For anyone who lives in or has visited the borderlands of Arizona, New Mexico, Texas, or California, the rumbling Homeland Security buses packed with undocumented people won't seem a strange sight at all. In fact, minus the cages and the physically enforced ghetto (there are those who argue that we bind minorities in our ghettos economically), not much differentiates ICE now from England's Homeland Security in the imagined future. We encourage citizens to rat out "illegals"; we round up undocumented people and either bus them towards deportation or incarcerate them (particularly now that we've officially ended "catch and release"). We blame the "illegals" for all of our problems.And we do, in fact, have a form of the cages, though ours are less dramatic: ICE and DHS vehicles parked along roads and in parking lots near the border serve as mobile cages for detainees.

Just as in Cuarón's future, with our terminology and generalizations we dehumanize immigrants. We make "immigrant" a race, a breed of man, a class of undesirables. Children of Men, perhaps because it uses groups of people somewhat atypical of the U.S. immigration debate (Middle Easterners and Eastern Europeans -- and maybe some USians), hurls this mechanism back in our faces. Setting the film in the UK has the same distancing effect. By presenting us an outside perspective on a diverse world of immigrants and hinting at the disasters that drove them into exile, it reminds us that "immigrant" is just a status conveyed by chance and disaster, not an inherent nature.

In a particularly poignant moment, Theo switches into broken English to save Kee, the 'fugee girl, from a Homeland Security guard who has already thrown Mary (a Fish) off the HS bus and into captivity. This act of momentarily assuming the mantle of "immigrant" screams the term's transient and shallow nature.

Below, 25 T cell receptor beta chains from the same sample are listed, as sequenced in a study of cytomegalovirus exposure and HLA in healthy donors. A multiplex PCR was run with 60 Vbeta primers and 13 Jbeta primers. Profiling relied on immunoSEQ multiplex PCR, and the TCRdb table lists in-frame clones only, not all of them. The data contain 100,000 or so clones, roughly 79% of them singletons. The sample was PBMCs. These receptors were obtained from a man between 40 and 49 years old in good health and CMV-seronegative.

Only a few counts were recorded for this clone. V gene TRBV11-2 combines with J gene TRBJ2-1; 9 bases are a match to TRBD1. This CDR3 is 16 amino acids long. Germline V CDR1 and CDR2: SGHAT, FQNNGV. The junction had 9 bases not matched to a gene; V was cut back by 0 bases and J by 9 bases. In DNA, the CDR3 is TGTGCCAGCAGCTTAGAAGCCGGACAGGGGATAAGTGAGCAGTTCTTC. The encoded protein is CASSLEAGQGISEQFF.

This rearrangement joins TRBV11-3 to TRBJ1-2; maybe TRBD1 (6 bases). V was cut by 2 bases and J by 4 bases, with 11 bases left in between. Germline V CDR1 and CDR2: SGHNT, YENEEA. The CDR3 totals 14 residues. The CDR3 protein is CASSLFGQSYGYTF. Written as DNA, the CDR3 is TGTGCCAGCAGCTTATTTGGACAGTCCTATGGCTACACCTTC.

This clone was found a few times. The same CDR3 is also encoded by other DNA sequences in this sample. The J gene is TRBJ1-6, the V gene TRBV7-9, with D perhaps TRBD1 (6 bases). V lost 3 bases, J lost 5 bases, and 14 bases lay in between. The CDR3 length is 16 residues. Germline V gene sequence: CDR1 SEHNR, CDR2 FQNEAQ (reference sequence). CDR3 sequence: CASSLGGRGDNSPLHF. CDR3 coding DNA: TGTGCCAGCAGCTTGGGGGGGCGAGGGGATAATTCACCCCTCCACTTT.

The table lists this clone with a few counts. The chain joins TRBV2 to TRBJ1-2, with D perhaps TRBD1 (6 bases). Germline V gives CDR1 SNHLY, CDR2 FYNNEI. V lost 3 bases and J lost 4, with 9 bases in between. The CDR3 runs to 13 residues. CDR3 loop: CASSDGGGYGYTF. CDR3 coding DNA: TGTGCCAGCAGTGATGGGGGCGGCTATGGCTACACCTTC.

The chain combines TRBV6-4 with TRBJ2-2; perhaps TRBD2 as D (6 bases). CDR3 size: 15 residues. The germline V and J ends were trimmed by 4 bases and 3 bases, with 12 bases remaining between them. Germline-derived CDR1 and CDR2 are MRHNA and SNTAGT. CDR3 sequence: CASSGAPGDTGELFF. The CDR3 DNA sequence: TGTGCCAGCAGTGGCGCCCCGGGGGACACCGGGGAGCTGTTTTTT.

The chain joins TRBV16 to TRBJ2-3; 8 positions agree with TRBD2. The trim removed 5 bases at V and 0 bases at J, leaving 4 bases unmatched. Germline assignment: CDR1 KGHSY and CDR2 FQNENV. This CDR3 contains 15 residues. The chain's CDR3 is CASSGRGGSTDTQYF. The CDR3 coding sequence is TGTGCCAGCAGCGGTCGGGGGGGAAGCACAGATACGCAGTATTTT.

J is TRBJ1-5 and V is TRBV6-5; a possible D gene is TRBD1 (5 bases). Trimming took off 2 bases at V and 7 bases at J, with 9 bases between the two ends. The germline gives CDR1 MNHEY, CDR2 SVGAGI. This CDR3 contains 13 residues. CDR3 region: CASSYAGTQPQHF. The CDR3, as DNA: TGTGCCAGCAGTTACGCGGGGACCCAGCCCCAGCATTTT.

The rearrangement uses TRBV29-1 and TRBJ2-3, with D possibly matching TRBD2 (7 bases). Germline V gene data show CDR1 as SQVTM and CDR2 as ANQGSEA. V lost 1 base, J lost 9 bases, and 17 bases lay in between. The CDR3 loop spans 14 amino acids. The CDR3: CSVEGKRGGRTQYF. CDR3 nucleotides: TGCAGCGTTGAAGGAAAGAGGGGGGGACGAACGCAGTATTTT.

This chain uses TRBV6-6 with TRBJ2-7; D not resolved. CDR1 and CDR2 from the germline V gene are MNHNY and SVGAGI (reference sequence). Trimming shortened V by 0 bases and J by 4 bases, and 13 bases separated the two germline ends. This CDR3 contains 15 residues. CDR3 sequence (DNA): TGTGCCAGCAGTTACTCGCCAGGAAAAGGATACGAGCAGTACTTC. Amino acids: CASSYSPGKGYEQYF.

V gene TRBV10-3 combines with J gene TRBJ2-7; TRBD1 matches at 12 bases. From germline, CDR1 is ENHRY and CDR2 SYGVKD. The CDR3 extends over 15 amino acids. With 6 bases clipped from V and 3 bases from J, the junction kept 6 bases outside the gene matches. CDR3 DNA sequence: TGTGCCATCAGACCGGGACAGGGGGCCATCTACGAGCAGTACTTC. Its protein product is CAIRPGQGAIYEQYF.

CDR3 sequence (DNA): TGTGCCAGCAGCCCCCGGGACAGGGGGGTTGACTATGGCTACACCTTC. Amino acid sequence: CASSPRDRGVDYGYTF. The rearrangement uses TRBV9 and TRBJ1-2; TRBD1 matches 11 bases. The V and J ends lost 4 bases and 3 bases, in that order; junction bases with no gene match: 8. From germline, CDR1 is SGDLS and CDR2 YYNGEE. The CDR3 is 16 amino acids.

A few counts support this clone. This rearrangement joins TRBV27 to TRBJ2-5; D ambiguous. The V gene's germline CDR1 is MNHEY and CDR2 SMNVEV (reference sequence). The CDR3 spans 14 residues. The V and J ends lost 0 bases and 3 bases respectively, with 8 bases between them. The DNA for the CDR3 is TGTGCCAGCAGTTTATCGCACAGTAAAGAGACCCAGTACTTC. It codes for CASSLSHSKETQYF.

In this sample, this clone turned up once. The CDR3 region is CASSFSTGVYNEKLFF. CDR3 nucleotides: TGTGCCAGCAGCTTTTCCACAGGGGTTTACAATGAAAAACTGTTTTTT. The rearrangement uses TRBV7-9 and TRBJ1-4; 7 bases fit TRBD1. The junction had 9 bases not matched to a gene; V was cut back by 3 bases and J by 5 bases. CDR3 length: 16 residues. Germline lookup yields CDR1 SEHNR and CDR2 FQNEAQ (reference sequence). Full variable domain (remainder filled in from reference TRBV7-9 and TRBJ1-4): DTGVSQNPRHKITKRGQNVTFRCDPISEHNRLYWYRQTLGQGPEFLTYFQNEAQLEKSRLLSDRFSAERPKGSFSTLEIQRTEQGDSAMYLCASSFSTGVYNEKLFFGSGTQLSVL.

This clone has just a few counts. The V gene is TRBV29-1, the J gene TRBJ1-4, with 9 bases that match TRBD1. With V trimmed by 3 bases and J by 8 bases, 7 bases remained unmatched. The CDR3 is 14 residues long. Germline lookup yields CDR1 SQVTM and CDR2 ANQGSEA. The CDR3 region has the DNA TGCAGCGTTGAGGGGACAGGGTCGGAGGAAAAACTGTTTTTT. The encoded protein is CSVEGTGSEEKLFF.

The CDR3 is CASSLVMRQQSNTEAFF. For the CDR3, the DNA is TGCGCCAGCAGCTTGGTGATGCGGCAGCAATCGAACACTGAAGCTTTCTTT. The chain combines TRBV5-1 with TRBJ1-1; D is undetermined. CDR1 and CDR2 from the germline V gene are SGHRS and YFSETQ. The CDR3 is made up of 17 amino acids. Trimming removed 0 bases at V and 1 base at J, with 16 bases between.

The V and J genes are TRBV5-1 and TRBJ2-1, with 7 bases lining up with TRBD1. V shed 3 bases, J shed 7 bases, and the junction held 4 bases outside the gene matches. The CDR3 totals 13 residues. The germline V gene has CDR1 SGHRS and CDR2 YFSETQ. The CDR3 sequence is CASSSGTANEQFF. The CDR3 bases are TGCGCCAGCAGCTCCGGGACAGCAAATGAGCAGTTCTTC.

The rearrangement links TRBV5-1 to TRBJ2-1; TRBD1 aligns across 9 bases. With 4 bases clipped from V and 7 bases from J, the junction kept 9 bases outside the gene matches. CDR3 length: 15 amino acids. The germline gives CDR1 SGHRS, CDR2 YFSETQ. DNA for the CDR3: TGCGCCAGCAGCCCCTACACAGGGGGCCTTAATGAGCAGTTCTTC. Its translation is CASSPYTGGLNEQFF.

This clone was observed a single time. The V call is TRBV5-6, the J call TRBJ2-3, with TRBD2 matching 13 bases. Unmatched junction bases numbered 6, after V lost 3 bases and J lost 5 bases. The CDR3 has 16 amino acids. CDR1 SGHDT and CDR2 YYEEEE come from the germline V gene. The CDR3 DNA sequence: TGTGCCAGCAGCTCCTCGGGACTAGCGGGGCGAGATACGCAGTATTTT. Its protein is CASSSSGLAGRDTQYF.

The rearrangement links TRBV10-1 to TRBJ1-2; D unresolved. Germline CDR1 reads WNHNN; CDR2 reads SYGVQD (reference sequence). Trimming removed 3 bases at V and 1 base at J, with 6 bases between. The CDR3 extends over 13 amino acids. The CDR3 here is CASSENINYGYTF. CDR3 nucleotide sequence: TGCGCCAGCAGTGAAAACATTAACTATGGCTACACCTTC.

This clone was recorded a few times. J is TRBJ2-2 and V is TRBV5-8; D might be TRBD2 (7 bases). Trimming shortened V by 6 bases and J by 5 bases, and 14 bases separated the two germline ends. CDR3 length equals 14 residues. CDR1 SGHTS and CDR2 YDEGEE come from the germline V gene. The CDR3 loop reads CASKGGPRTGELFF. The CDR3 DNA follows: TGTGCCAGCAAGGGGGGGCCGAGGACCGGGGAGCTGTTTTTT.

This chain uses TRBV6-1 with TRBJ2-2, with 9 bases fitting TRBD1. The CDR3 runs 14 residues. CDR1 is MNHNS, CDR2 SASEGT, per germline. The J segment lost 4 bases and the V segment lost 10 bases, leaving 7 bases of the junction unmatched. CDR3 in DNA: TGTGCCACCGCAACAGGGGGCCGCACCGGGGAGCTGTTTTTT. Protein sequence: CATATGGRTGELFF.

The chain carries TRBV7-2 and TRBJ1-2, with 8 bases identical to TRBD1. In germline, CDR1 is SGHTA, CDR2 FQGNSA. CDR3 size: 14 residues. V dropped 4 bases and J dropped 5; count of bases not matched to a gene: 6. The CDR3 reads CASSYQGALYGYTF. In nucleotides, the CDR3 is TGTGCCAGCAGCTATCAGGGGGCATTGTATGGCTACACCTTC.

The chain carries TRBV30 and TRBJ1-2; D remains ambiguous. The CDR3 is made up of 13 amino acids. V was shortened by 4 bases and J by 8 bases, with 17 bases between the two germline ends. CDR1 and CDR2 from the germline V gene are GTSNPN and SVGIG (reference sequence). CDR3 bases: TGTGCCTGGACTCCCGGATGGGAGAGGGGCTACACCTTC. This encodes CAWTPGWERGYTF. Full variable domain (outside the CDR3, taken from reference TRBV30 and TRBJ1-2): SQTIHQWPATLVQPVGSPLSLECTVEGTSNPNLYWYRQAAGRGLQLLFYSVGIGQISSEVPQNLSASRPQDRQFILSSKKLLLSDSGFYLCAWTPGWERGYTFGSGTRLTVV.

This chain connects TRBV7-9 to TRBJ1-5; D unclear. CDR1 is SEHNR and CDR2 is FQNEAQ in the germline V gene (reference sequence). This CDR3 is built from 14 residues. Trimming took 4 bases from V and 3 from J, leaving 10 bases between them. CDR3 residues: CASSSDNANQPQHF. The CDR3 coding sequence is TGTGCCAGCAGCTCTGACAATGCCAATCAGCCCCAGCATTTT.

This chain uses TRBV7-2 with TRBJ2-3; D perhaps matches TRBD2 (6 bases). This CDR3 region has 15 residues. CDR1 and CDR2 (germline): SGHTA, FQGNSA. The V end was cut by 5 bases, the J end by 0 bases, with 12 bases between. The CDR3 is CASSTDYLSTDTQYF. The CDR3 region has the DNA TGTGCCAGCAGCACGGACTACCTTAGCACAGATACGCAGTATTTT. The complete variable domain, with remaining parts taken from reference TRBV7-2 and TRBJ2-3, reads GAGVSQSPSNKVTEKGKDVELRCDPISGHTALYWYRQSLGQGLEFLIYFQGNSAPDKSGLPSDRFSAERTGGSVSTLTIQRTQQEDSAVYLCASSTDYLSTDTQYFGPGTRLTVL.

But Children of Men most importantly shows us how immigration is not a problem in itself. It is not an issue. It is not a root cause but an effect of all the other disasters and bad choices we make. The real threat to our national sovereignty comes from the restriction, balkanization, religious fanaticism, environmental degradation, and disease and the way that we and our governments respond to these problems. People on the receiving end of migration have trouble recognizing that, or perhaps they think that immigration, even as an effect, should not involve them. But Children of Men shows us that it does. Because if, in 20 years, only one government still exists and chaos reigns even in the good ol' US of A, then who will be among those migrating?

As we step into 2007, we, particularly in the USA, should heed this warning. If we don't work on stopping the driving factors behind mass migrations, and if we continue to bar people fleeing problems we helped cause, we'll have a much bigger "immigration problem" on our hands.

Alfonso comes from Mexico, so he knows about these things from a different perspective. Thankfully, he has a knack for crossing borders and speaks a native language we can all understand -- cinema.